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Chaitanya Kalbag

The author is former Editor, Reuters Asia, Editor-in-Chief of The Hindustan Times, and Editor of Business Today

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Jaat Kahan Ho

Some day extraterrestrials will thrill to Raag Bhairavi in outer space.

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Imagine there are no countries
It isn't hard to do 

Nothing to kill or die for
And no religion, too 

Imagine all the people
Living life in peace… 

(Imagine, by John Lennon)

It is useful to remind ourselves about how infinitesimal we are in the cosmic order.  As we methodically destroy our planet, it is unlikely we will have other worlds to inhabit in the solar system. Ice has been detected on the Martian surface, and water may have been discovered on the moon’s south pole if the Chandrayaan 2 mission had achieved its goals. But all available evidence says Earth’s fragile atmosphere is the only speck in the Milky Way that can sustain life as we know it. 

How vast is our universe? On November 4, a number of papers published in Nature Astronomy laid out an array of discoveries by the Voyager 2 spacecraft as it entered interstellar space, six years after its twin Voyager 1.  

On the day I wrote this column, Voyager 2 was about 13.4 billion miles from earth. Think about it. Travelling at a velocity of more than 34,000 miles per hour, it had taken 41 years to exit the heliosphere, the outermost boundary of the supercharged particles emanating from the sun. It had passed through the heliosheath into the heliopause, the empty space between our solar system and what lies beyond. At the boundary of the bubble, about 11 billion miles from the sun, the heated plasma particles shooting out continuously from the sun at a supersonic speed run into the cooler, denser interstellar wind streaming in from the supernovas or exploding stars that lie beyond our solar system.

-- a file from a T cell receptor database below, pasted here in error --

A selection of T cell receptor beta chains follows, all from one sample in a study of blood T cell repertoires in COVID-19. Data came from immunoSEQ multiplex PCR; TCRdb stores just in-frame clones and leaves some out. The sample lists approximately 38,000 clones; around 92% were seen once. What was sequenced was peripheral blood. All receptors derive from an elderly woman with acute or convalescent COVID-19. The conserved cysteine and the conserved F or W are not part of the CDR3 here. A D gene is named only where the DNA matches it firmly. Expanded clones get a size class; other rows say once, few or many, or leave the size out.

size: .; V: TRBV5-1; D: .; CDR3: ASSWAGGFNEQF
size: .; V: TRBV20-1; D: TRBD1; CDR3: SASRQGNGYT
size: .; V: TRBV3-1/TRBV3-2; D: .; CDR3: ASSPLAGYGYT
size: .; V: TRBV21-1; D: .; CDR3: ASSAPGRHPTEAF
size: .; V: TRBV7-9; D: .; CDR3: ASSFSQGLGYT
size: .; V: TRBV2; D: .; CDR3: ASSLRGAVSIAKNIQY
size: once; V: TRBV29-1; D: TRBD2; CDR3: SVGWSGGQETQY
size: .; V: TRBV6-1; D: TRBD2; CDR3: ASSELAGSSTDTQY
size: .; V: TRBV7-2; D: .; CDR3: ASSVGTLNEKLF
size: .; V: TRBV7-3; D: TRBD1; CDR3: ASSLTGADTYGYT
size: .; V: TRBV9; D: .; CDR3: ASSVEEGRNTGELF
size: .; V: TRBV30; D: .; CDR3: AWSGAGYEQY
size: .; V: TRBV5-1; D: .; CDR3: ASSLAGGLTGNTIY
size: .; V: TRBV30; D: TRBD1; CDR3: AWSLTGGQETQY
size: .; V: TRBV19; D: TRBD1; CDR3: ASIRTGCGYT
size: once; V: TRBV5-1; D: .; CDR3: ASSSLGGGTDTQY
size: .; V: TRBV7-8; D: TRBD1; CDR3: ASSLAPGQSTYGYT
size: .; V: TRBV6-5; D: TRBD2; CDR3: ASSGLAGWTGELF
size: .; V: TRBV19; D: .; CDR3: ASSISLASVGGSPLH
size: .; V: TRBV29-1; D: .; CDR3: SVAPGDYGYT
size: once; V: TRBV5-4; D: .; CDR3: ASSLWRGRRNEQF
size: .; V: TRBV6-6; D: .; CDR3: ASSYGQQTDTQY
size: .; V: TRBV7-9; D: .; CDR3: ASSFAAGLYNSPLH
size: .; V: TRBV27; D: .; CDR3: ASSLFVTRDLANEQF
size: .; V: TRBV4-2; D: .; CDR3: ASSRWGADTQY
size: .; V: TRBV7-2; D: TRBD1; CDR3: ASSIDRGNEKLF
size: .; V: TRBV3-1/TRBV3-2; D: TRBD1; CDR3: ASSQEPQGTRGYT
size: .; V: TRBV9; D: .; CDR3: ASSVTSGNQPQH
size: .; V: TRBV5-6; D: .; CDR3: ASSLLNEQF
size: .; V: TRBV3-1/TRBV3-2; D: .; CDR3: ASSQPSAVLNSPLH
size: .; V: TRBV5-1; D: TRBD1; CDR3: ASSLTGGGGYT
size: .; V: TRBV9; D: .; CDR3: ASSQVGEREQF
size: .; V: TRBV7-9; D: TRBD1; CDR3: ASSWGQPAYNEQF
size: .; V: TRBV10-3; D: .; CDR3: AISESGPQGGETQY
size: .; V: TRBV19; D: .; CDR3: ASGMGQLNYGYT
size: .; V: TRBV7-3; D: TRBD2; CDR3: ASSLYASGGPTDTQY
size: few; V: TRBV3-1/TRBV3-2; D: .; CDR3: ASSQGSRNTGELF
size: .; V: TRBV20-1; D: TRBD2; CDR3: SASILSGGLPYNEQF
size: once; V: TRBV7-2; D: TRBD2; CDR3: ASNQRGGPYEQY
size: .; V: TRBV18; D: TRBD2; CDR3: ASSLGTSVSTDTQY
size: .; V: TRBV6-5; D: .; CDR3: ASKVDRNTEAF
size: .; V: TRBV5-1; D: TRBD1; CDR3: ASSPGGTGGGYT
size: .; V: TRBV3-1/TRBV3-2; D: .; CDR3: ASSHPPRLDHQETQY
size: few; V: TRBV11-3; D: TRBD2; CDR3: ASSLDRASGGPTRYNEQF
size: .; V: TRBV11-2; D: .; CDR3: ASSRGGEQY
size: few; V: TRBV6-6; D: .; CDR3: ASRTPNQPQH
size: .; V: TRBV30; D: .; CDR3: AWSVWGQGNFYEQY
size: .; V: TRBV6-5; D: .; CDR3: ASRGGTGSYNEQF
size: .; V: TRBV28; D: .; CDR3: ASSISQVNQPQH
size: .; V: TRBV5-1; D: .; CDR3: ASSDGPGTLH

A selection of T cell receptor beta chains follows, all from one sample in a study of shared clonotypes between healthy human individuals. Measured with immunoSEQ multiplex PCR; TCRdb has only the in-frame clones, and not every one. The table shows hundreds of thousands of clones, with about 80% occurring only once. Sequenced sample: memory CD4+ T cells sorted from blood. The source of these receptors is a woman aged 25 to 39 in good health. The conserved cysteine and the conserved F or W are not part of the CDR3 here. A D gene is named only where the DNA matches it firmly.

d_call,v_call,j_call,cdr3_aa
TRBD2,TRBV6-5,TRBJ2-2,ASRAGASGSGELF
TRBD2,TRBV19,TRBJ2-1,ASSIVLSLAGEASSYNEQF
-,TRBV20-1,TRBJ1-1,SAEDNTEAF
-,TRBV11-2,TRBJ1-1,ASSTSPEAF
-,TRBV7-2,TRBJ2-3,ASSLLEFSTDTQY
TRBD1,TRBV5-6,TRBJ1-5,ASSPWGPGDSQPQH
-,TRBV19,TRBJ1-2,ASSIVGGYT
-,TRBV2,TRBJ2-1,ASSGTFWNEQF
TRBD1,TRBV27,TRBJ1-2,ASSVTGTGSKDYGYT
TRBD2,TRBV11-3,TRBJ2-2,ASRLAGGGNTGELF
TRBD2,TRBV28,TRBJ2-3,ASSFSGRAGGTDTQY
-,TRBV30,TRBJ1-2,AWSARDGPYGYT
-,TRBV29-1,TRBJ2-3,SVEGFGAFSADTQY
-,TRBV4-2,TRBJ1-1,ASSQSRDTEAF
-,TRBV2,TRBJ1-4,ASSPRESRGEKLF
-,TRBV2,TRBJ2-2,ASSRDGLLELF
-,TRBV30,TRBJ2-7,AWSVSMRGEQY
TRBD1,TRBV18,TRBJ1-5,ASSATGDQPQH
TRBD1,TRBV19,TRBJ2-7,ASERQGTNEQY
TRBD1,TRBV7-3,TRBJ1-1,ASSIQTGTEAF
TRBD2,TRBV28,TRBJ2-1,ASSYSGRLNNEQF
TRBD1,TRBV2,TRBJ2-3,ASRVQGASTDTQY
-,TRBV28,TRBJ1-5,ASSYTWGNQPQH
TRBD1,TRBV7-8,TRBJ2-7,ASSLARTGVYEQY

This data is a huge bonus. The two Voyager spacecraft, launched within a fortnight of each other in 1977, was not expected to last beyond five years. Their main mission was to fly by the giant planets of Jupiter and Saturn. But Voyager 2, which was launched first, took a longer route, and the mission sent back invaluable data on two other planets, Uranus and Neptune. The amazing thing is that both spacecraft have endured with technology from the infancy of the US space programme.   

“Eventually, between them, Voyager 1 and 2 would explore all the giant outer planets of our solar system, 48 of their moons, and the unique systems of rings and magnetic fields those planets possess,” the mission website says. Their instruments include television cameras and equipment to detect and measure plasma, infrared and ultraviolet emissions, and cosmic-ray and charged-particle sensors. 

The spacecraft is too far from the sun to use its heat to propel them.  Instead, the natural radioactive decay of plutonium carried onboard is converted into electricity to power them. 

My favourite Voyager payload is the Golden Record, carried by both spacecraft – 12-inch gold-plated copper discs – with, quaintly in today’s digital world, cartridges and needles -- carrying images, spoken greetings in ancient and modern Earth languages, and music. 

Included is a stunning three-and-a-half-minute rendition of Jaat Kahan Ho in Raag Bhairavi by Kesarbai Kerkar, who died just as the Voyagers soared into space in 1977. Some day, hundreds of years in the future, an ‘advanced spacefaring civilisation’, to quote astronomer Carl Sagan, will encounter the disc in interstellar space and listen to her. That will be a cosmic moment.  

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Voyager spacecraft Golden Record natural radioactive